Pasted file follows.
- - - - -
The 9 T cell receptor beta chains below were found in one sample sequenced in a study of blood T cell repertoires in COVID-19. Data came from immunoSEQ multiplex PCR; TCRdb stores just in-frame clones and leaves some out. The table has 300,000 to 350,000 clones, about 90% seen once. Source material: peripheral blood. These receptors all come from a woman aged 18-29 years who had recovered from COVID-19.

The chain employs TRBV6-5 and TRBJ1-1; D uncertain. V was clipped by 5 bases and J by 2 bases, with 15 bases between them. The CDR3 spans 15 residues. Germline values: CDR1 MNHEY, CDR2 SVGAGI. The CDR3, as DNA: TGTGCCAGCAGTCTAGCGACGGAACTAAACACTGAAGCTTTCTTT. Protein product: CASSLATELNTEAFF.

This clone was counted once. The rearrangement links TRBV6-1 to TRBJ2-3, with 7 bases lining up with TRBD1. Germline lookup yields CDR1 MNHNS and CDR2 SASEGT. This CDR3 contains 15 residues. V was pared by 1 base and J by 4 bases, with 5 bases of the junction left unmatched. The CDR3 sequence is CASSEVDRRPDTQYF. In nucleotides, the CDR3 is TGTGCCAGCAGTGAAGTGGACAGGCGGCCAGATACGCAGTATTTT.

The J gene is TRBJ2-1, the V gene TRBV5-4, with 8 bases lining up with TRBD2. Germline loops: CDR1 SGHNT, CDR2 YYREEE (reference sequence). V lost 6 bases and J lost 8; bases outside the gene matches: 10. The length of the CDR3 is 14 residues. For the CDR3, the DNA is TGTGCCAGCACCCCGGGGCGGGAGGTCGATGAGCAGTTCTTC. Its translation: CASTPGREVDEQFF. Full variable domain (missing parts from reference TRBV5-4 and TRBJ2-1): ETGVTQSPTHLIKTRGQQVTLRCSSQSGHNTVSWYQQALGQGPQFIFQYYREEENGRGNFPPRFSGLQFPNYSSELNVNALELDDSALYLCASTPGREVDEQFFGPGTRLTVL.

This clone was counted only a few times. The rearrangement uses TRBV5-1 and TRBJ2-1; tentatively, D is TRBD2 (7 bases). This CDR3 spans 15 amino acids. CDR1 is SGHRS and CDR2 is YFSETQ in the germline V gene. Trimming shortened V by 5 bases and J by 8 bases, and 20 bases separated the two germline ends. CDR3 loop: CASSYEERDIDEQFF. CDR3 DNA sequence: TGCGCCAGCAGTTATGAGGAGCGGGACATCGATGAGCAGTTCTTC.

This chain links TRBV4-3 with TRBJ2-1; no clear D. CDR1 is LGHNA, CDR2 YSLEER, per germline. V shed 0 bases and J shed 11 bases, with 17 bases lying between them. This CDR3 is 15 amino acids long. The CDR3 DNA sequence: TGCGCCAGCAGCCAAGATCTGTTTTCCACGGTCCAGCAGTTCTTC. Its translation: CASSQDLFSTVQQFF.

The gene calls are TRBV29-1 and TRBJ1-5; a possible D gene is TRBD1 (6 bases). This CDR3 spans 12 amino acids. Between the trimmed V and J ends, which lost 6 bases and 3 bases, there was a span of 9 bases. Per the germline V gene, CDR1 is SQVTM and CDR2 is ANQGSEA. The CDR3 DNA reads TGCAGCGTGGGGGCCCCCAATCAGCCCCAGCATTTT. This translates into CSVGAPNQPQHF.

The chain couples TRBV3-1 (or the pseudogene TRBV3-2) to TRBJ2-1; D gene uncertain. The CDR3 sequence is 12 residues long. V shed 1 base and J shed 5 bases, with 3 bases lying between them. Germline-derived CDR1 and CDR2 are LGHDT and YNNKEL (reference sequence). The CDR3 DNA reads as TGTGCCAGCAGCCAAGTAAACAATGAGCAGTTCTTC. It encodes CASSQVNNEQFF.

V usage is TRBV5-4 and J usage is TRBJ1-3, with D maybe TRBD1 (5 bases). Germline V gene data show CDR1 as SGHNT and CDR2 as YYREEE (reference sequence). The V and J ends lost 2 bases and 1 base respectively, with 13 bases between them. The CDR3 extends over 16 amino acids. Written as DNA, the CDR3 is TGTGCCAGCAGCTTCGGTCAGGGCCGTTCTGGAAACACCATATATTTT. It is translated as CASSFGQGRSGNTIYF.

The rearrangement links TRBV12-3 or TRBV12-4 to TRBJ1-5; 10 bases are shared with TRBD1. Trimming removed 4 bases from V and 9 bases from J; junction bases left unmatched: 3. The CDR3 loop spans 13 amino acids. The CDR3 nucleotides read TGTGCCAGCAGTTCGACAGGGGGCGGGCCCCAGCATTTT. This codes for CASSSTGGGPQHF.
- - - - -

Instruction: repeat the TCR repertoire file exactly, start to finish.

The 9 T cell receptor beta chains below were found in one sample sequenced in a study of blood T cell repertoires in COVID-19. Data came from immunoSEQ multiplex PCR; TCRdb stores just in-frame clones and leaves some out. The table has 300,000 to 350,000 clones, about 90% seen once. Source material: peripheral blood. These receptors all come from a woman aged 18-29 years who had recovered from COVID-19.

The chain employs TRBV6-5 and TRBJ1-1; D uncertain. V was clipped by 5 bases and J by 2 bases, with 15 bases between them. The CDR3 spans 15 residues. Germline values: CDR1 MNHEY, CDR2 SVGAGI. The CDR3, as DNA: TGTGCCAGCAGTCTAGCGACGGAACTAAACACTGAAGCTTTCTTT. Protein product: CASSLATELNTEAFF.

This clone was counted once. The rearrangement links TRBV6-1 to TRBJ2-3, with 7 bases lining up with TRBD1. Germline lookup yields CDR1 MNHNS and CDR2 SASEGT. This CDR3 contains 15 residues. V was pared by 1 base and J by 4 bases, with 5 bases of the junction left unmatched. The CDR3 sequence is CASSEVDRRPDTQYF. In nucleotides, the CDR3 is TGTGCCAGCAGTGAAGTGGACAGGCGGCCAGATACGCAGTATTTT.

The J gene is TRBJ2-1, the V gene TRBV5-4, with 8 bases lining up with TRBD2. Germline loops: CDR1 SGHNT, CDR2 YYREEE (reference sequence). V lost 6 bases and J lost 8; bases outside the gene matches: 10. The length of the CDR3 is 14 residues. For the CDR3, the DNA is TGTGCCAGCACCCCGGGGCGGGAGGTCGATGAGCAGTTCTTC. Its translation: CASTPGREVDEQFF. Full variable domain (missing parts from reference TRBV5-4 and TRBJ2-1): ETGVTQSPTHLIKTRGQQVTLRCSSQSGHNTVSWYQQALGQGPQFIFQYYREEENGRGNFPPRFSGLQFPNYSSELNVNALELDDSALYLCASTPGREVDEQFFGPGTRLTVL.

This clone was counted only a few times. The rearrangement uses TRBV5-1 and TRBJ2-1; tentatively, D is TRBD2 (7 bases). This CDR3 spans 15 amino acids. CDR1 is SGHRS and CDR2 is YFSETQ in the germline V gene. Trimming shortened V by 5 bases and J by 8 bases, and 20 bases separated the two germline ends. CDR3 loop: CASSYEERDIDEQFF. CDR3 DNA sequence: TGCGCCAGCAGTTATGAGGAGCGGGACATCGATGAGCAGTTCTTC.

This chain links TRBV4-3 with TRBJ2-1; no clear D. CDR1 is LGHNA, CDR2 YSLEER, per germline. V shed 0 bases and J shed 11 bases, with 17 bases lying between them. This CDR3 is 15 amino acids long. The CDR3 DNA sequence: TGCGCCAGCAGCCAAGATCTGTTTTCCACGGTCCAGCAGTTCTTC. Its translation: CASSQDLFSTVQQFF.

The gene calls are TRBV29-1 and TRBJ1-5; a possible D gene is TRBD1 (6 bases). This CDR3 spans 12 amino acids. Between the trimmed V and J ends, which lost 6 bases and 3 bases, there was a span of 9 bases. Per the germline V gene, CDR1 is SQVTM and CDR2 is ANQGSEA. The CDR3 DNA reads TGCAGCGTGGGGGCCCCCAATCAGCCCCAGCATTTT. This translates into CSVGAPNQPQHF.

The chain couples TRBV3-1 (or the pseudogene TRBV3-2) to TRBJ2-1; D gene uncertain. The CDR3 sequence is 12 residues long. V shed 1 base and J shed 5 bases, with 3 bases lying between them. Germline-derived CDR1 and CDR2 are LGHDT and YNNKEL (reference sequence). The CDR3 DNA reads as TGTGCCAGCAGCCAAGTAAACAATGAGCAGTTCTTC. It encodes CASSQVNNEQFF.

V usage is TRBV5-4 and J usage is TRBJ1-3, with D maybe TRBD1 (5 bases). Germline V gene data show CDR1 as SGHNT and CDR2 as YYREEE (reference sequence). The V and J ends lost 2 bases and 1 base respectively, with 13 bases between them. The CDR3 extends over 16 amino acids. Written as DNA, the CDR3 is TGTGCCAGCAGCTTCGGTCAGGGCCGTTCTGGAAACACCATATATTTT. It is translated as CASSFGQGRSGNTIYF.

The rearrangement links TRBV12-3 or TRBV12-4 to TRBJ1-5; 10 bases are shared with TRBD1. Trimming removed 4 bases from V and 9 bases from J; junction bases left unmatched: 3. The CDR3 loop spans 13 amino acids. The CDR3 nucleotides read TGTGCCAGCAGTTCGACAGGGGGCGGGCCCCAGCATTTT. This codes for CASSSTGGGPQHF.